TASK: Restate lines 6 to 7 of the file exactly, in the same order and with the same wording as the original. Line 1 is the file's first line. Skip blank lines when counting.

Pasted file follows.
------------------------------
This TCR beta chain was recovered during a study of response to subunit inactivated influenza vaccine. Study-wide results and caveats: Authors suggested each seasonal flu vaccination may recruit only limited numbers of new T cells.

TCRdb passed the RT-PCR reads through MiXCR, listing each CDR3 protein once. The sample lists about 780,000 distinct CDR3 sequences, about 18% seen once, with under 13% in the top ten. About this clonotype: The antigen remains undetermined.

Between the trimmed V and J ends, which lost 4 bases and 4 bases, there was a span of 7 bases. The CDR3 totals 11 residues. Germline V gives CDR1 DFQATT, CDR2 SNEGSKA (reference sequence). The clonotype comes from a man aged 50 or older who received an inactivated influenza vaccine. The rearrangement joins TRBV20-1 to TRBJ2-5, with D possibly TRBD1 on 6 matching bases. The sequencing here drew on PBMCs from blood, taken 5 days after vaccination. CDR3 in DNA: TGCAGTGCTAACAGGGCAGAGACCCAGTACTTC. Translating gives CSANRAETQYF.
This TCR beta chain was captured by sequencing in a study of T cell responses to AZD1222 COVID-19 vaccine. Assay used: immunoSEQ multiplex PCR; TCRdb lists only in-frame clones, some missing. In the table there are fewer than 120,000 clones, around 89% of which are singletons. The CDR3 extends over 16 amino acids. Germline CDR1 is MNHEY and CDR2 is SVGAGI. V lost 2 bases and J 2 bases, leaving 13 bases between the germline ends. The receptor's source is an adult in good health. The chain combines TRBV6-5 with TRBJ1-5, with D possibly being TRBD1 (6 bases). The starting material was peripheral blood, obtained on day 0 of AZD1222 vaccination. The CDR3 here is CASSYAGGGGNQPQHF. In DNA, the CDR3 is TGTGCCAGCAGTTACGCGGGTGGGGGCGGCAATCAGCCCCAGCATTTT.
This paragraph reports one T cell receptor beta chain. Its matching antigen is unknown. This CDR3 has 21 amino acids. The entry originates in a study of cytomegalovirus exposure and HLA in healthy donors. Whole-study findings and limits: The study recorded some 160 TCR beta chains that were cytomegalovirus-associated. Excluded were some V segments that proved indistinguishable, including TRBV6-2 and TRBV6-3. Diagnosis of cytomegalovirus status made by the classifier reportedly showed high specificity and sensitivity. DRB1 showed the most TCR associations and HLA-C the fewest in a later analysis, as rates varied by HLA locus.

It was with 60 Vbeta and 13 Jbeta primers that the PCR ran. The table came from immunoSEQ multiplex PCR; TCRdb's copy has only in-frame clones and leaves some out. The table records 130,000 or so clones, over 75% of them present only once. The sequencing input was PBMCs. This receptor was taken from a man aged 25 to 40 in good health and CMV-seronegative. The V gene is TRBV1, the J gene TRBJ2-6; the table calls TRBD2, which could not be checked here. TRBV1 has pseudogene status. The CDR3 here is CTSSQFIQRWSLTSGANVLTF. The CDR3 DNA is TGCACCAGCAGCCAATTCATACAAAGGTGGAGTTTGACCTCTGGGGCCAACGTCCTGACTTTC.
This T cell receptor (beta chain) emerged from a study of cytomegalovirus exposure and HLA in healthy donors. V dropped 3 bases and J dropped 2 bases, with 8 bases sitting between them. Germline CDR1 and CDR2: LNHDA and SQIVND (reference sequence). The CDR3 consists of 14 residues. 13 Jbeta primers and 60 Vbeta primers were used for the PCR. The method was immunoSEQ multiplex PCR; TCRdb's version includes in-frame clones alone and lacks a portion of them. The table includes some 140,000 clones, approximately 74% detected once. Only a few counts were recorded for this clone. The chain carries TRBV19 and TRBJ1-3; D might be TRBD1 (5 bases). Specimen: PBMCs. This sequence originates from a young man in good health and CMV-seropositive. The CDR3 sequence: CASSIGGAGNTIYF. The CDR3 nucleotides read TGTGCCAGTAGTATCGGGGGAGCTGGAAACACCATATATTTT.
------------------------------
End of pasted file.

It was with 60 Vbeta and 13 Jbeta primers that the PCR ran. The table came from immunoSEQ multiplex PCR; TCRdb's copy has only in-frame clones and leaves some out. The table records 130,000 or so clones, over 75% of them present only once. The sequencing input was PBMCs. This receptor was taken from a man aged 25 to 40 in good health and CMV-seronegative. The V gene is TRBV1, the J gene TRBJ2-6; the table calls TRBD2, which could not be checked here. TRBV1 has pseudogene status. The CDR3 here is CTSSQFIQRWSLTSGANVLTF. The CDR3 DNA is TGCACCAGCAGCCAATTCATACAAAGGTGGAGTTTGACCTCTGGGGCCAACGTCCTGACTTTC.
This T cell receptor (beta chain) emerged from a study of cytomegalovirus exposure and HLA in healthy donors. V dropped 3 bases and J dropped 2 bases, with 8 bases sitting between them. Germline CDR1 and CDR2: LNHDA and SQIVND (reference sequence). The CDR3 consists of 14 residues. 13 Jbeta primers and 60 Vbeta primers were used for the PCR. The method was immunoSEQ multiplex PCR; TCRdb's version includes in-frame clones alone and lacks a portion of them. The table includes some 140,000 clones, approximately 74% detected once. Only a few counts were recorded for this clone. The chain carries TRBV19 and TRBJ1-3; D might be TRBD1 (5 bases). Specimen: PBMCs. This sequence originates from a young man in good health and CMV-seropositive. The CDR3 sequence: CASSIGGAGNTIYF. The CDR3 nucleotides read TGTGCCAGTAGTATCGGGGGAGCTGGAAACACCATATATTTT.